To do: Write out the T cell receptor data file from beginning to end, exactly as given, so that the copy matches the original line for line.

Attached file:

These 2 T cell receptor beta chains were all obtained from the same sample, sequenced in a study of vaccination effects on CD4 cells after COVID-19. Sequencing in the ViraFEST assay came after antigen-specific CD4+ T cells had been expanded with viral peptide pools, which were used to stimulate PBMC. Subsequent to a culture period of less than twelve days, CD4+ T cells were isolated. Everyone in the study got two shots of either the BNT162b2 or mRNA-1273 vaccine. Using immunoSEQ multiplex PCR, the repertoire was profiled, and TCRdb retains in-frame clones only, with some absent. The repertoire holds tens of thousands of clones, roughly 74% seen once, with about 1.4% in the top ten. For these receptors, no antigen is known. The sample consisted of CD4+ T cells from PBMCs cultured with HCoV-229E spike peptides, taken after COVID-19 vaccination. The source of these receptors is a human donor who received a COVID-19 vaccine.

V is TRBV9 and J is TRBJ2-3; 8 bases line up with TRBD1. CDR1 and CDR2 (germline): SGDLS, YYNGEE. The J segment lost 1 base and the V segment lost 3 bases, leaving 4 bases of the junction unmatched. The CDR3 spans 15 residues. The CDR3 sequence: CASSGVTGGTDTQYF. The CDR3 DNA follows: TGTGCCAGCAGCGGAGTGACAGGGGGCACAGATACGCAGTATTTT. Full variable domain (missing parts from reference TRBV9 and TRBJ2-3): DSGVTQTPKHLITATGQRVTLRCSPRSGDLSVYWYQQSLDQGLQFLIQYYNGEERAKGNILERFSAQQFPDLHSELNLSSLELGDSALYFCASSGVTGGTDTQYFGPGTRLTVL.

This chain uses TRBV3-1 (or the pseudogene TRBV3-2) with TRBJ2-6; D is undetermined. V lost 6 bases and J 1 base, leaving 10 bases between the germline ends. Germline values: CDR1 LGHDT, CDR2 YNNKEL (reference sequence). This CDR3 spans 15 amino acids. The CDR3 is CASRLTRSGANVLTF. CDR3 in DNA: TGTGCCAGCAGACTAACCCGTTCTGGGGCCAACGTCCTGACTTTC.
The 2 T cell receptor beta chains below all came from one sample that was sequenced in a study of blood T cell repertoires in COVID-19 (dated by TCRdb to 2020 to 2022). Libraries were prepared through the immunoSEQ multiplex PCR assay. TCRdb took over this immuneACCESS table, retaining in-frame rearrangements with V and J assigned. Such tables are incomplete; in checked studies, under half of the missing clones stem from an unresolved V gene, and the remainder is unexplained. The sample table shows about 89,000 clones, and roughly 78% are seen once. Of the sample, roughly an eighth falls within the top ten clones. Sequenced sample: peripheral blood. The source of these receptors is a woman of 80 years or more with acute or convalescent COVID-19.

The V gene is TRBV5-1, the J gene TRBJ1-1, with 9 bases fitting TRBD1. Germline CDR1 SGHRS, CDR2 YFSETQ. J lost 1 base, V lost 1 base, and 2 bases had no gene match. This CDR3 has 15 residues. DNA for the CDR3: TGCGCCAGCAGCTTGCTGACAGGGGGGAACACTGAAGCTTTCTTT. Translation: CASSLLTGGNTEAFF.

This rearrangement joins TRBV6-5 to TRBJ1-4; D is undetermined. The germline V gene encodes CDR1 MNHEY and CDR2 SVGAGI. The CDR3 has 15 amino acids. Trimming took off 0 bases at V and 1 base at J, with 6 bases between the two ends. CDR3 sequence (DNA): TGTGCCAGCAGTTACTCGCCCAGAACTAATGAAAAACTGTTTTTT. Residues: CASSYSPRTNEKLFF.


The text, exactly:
These 2 T cell receptor beta chains were all obtained from the same sample, sequenced in a study of vaccination effects on CD4 cells after COVID-19. Sequencing in the ViraFEST assay came after antigen-specific CD4+ T cells had been expanded with viral peptide pools, which were used to stimulate PBMC. Subsequent to a culture period of less than twelve days, CD4+ T cells were isolated. Everyone in the study got two shots of either the BNT162b2 or mRNA-1273 vaccine. Using immunoSEQ multiplex PCR, the repertoire was profiled, and TCRdb retains in-frame clones only, with some absent. The repertoire holds tens of thousands of clones, roughly 74% seen once, with about 1.4% in the top ten. For these receptors, no antigen is known. The sample consisted of CD4+ T cells from PBMCs cultured with HCoV-229E spike peptides, taken after COVID-19 vaccination. The source of these receptors is a human donor who received a COVID-19 vaccine.

V is TRBV9 and J is TRBJ2-3; 8 bases line up with TRBD1. CDR1 and CDR2 (germline): SGDLS, YYNGEE. The J segment lost 1 base and the V segment lost 3 bases, leaving 4 bases of the junction unmatched. The CDR3 spans 15 residues. The CDR3 sequence: CASSGVTGGTDTQYF. The CDR3 DNA follows: TGTGCCAGCAGCGGAGTGACAGGGGGCACAGATACGCAGTATTTT. Full variable domain (missing parts from reference TRBV9 and TRBJ2-3): DSGVTQTPKHLITATGQRVTLRCSPRSGDLSVYWYQQSLDQGLQFLIQYYNGEERAKGNILERFSAQQFPDLHSELNLSSLELGDSALYFCASSGVTGGTDTQYFGPGTRLTVL.

This chain uses TRBV3-1 (or the pseudogene TRBV3-2) with TRBJ2-6; D is undetermined. V lost 6 bases and J 1 base, leaving 10 bases between the germline ends. Germline values: CDR1 LGHDT, CDR2 YNNKEL (reference sequence). This CDR3 spans 15 amino acids. The CDR3 is CASRLTRSGANVLTF. CDR3 in DNA: TGTGCCAGCAGACTAACCCGTTCTGGGGCCAACGTCCTGACTTTC.
The 2 T cell receptor beta chains below all came from one sample that was sequenced in a study of blood T cell repertoires in COVID-19 (dated by TCRdb to 2020 to 2022). Libraries were prepared through the immunoSEQ multiplex PCR assay. TCRdb took over this immuneACCESS table, retaining in-frame rearrangements with V and J assigned. Such tables are incomplete; in checked studies, under half of the missing clones stem from an unresolved V gene, and the remainder is unexplained. The sample table shows about 89,000 clones, and roughly 78% are seen once. Of the sample, roughly an eighth falls within the top ten clones. Sequenced sample: peripheral blood. The source of these receptors is a woman of 80 years or more with acute or convalescent COVID-19.

The V gene is TRBV5-1, the J gene TRBJ1-1, with 9 bases fitting TRBD1. Germline CDR1 SGHRS, CDR2 YFSETQ. J lost 1 base, V lost 1 base, and 2 bases had no gene match. This CDR3 has 15 residues. DNA for the CDR3: TGCGCCAGCAGCTTGCTGACAGGGGGGAACACTGAAGCTTTCTTT. Translation: CASSLLTGGNTEAFF.

This rearrangement joins TRBV6-5 to TRBJ1-4; D is undetermined. The germline V gene encodes CDR1 MNHEY and CDR2 SVGAGI. The CDR3 has 15 amino acids. Trimming took off 0 bases at V and 1 base at J, with 6 bases between the two ends. CDR3 sequence (DNA): TGTGCCAGCAGTTACTCGCCCAGAACTAATGAAAAACTGTTTTTT. Residues: CASSYSPRTNEKLFF.